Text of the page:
For an enhanced matcha experience, drink from a matcha bowl

For an enhanced matcha experience, drink from a matcha bowl

Here at Taiki HQ, we don’t believe that there is a right or wrong way to drink matcha, just like there is no right or wrong way to get dressed in the morning. Whether you like it warm straight from your favorite mug or mixed with your morning smoothie, it really doesn’t matter. All that matters is that you enjoying your matcha experience.

Saying this, before Taiki Tea was born, a lot of research went into the matcha we source and the matcha accessories we decided to offer. We had a mission of becoming an authentic Japanese matcha brand, we wanted to be knowledgeable about what we do, and in turn, pass that knowledge on so everyone on the matcha train can get the best experience they seek.

So after meeting a lot Taiki Tea lovers (and I mean a lot), we thought it was best to try to answer some of the most common questions on our little but mighty soundboard (aka our blog).

Our first question is ‘why should I use a matcha bowl’, well before we answer that question, let us refer you to the top of this post. You should drink matcha however you want to and out of whatever vessel you wish to choose. But for blog and time purposes, we will move on to the question at hand

Like matcha, the first tea bowls (chawan) originated in China, the idea and bowls were imported to Japan back in the 13th century. Soon after this the Japanese starting making their own designs, which suited their traditions and way of tea ceremonies.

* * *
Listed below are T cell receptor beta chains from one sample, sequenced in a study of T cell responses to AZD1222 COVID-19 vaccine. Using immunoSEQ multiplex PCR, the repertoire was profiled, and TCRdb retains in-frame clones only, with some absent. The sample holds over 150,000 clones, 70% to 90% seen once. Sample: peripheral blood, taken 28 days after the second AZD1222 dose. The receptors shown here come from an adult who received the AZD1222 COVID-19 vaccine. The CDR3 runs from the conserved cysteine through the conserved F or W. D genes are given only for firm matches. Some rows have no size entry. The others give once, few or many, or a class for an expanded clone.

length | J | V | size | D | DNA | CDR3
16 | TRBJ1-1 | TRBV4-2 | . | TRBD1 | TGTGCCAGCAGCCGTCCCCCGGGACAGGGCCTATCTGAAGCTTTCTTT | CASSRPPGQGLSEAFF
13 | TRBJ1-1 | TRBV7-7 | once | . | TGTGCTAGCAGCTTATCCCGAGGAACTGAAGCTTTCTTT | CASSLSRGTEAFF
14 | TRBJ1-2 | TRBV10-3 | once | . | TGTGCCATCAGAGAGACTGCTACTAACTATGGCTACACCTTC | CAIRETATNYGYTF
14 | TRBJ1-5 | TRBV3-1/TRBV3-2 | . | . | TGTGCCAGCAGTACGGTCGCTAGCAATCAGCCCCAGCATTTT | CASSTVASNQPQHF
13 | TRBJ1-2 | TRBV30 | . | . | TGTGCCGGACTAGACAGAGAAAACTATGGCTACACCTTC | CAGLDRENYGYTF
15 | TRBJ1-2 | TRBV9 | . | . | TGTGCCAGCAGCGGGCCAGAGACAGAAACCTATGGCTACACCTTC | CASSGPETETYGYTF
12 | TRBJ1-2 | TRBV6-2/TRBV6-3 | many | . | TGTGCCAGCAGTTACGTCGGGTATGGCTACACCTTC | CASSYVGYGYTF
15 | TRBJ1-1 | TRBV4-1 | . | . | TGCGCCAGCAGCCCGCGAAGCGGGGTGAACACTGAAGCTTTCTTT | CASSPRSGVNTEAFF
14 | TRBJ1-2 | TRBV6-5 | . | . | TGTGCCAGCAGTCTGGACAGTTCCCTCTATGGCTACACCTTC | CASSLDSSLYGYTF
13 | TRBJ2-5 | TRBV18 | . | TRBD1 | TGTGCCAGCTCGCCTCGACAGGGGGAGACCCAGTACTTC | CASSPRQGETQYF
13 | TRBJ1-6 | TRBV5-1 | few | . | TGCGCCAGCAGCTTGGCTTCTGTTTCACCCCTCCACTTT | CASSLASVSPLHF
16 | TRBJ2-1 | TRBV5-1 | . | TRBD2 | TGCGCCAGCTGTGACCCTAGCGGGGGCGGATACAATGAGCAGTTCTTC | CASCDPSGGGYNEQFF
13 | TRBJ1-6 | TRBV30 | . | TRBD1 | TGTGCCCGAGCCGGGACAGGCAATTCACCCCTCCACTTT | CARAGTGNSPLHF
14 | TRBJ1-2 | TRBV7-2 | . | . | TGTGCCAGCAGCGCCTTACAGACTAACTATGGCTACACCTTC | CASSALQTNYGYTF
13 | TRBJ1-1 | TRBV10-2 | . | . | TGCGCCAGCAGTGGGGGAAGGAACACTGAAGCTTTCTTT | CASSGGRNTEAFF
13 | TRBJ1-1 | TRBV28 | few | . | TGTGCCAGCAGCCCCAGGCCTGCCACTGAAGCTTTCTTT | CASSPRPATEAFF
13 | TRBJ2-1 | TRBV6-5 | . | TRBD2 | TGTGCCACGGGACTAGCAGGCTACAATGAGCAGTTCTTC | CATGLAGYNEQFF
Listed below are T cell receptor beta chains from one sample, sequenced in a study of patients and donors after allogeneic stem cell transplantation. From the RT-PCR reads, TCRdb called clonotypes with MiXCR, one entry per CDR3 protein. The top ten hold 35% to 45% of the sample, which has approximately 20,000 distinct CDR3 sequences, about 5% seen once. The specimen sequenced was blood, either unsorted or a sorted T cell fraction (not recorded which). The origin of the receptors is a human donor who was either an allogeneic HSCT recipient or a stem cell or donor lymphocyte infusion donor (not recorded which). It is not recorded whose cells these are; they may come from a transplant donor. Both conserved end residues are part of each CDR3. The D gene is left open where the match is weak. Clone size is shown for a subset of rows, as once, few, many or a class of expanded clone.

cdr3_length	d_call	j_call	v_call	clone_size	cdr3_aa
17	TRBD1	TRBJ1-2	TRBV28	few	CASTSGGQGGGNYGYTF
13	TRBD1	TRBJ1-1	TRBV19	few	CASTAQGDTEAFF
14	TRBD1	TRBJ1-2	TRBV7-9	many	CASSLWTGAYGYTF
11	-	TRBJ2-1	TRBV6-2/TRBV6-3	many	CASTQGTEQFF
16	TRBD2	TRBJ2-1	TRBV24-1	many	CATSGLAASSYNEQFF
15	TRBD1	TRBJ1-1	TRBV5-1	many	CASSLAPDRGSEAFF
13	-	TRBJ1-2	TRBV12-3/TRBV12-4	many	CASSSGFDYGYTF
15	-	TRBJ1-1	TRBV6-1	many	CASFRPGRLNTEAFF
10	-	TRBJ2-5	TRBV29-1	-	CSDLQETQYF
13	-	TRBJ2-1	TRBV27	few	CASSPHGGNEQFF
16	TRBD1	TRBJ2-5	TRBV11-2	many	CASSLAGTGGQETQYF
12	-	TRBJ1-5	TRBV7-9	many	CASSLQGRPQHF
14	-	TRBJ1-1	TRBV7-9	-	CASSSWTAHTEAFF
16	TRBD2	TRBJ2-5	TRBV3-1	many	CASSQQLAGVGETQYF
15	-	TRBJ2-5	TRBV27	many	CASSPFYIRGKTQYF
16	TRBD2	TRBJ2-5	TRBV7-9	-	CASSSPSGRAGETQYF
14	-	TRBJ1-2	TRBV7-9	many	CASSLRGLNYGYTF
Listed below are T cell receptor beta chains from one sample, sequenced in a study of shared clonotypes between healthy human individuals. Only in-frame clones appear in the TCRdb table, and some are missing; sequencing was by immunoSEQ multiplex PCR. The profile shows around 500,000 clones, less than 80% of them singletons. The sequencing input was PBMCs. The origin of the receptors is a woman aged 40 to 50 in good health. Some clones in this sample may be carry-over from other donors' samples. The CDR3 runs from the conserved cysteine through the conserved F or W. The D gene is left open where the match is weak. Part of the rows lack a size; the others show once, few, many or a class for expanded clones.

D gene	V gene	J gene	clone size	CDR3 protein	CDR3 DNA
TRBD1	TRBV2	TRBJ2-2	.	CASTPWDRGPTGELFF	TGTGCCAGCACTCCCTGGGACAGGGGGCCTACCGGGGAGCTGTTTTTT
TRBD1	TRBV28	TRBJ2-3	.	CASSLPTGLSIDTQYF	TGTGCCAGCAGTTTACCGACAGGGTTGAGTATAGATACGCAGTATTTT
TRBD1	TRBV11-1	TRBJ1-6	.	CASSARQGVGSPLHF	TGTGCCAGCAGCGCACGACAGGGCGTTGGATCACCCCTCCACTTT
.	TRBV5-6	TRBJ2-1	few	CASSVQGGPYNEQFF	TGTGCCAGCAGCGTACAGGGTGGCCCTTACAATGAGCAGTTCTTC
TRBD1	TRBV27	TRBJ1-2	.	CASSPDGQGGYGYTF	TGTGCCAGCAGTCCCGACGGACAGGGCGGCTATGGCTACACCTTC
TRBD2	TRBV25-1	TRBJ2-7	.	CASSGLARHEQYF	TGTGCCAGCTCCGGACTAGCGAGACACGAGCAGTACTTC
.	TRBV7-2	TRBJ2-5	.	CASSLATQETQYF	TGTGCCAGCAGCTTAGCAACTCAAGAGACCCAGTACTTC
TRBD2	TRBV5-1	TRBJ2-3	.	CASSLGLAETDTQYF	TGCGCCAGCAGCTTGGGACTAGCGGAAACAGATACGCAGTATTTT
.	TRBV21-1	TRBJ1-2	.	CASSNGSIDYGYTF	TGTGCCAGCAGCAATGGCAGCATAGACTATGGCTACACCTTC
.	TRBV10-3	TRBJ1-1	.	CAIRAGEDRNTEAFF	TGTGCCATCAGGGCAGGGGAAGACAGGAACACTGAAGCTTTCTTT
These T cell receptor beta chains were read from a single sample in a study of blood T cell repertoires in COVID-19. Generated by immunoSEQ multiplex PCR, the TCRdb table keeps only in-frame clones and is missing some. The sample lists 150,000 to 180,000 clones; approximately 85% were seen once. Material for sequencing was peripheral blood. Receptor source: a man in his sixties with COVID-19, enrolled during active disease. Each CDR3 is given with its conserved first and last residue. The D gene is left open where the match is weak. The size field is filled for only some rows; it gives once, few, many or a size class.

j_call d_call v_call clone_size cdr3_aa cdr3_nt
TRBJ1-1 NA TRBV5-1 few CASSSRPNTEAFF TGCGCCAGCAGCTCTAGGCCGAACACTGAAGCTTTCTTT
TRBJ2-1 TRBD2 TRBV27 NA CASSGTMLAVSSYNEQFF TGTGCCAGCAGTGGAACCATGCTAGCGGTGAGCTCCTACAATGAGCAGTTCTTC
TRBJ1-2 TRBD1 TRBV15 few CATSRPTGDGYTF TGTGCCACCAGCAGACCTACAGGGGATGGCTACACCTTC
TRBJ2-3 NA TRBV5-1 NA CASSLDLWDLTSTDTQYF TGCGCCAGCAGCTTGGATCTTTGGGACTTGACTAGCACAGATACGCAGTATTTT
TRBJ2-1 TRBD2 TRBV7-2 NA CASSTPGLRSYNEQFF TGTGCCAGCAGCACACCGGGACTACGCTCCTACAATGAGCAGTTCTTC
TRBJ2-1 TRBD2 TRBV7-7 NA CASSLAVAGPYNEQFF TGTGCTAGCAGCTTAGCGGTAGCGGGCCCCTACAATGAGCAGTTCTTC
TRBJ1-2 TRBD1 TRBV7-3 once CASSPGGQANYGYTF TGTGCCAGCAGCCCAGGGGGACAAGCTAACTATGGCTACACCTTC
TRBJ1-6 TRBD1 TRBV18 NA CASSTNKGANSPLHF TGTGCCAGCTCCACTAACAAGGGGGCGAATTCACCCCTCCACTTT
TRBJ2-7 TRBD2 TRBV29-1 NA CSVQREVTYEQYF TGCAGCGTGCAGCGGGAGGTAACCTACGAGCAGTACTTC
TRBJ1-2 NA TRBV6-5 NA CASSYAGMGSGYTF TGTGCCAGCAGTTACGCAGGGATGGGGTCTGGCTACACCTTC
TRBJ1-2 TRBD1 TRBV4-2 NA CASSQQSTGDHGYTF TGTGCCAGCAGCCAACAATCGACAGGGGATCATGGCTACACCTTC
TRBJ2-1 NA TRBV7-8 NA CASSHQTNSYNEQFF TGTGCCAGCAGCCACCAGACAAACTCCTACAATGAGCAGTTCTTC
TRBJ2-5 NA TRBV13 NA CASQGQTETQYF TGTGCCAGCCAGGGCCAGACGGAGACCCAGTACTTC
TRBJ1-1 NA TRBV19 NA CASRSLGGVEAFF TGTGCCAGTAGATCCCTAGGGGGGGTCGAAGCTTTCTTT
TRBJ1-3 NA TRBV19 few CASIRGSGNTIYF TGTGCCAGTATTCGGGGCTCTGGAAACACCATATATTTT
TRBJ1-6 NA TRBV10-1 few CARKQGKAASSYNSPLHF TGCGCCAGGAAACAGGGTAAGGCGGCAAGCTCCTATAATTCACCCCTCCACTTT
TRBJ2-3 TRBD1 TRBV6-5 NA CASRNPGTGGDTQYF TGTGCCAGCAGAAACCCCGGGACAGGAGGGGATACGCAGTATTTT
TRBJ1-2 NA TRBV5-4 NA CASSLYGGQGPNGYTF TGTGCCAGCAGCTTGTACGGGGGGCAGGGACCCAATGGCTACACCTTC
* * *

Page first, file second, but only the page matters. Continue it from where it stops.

"Tea is of light colour and looks best in black cups. The cups made at Jianyang are bluish-black in colour, marked like the fur of a hare. Being of rather thick fabric they retain the heat, so that when once warmed through they cool very slowly, and they are additionally valued on this account. None of the cups produced at other places can rival these. Blue and white cups are not used by those who give tea-tasting parties"

                                                                               An 11th-century resident of Fujian

These tea ceremonies are still extremely prominent in today’s culture, not just in Japan, but across East Asia. The notion of the tea ceremony is purely beautiful. The idea that it is embedded in a culture to sit back to enjoy and appreciate the small things in life is something that ironically the western world is forever being told we need to achieve, but find it hard to dedicate the time.



The tea bowl is as central to the ceremony, as much as the tea itself. The reason for this is two-fold. Firstly, the tea bowl all encompasses the beautiful and simple nature of the ceremony itself. Once you are sitting in the tea ceremony circle you find the most beautiful part of your tea bowl and face it to the person opposite you so they can appreciate it. Like I say, so beautiful and so simple. Secondly, the bowl itself lends to an enhance matcha drinking experience. It is common knowledge that we do not alone eat or drink through our mouths, other senses such as sight and smell play an intrinsic part in the experience. When you serve and drink your matcha from a bowl you are increasing all of these senses. Your eyes have so much more of the matcha tea to see, and your nose is able to get as close as possible without touching it. Furthermore, when using a matcha bowl you are enveloping two integral senses, taste and smell, at the same time, again enhancing the experience.

"To our brains, "taste" is actually a fusion of a food's taste, smell and touch into a single sensation. This combination of qualities takes place because during chewing or sipping, all sensory information originates from a common location: whatever it is we're snacking on. Further, "flavor" is a more accurate term for what we commonly refer to as taste; therefore, smell not only influences but is an integral part of flavor"                                                                                                                             Scientific American

Newer Post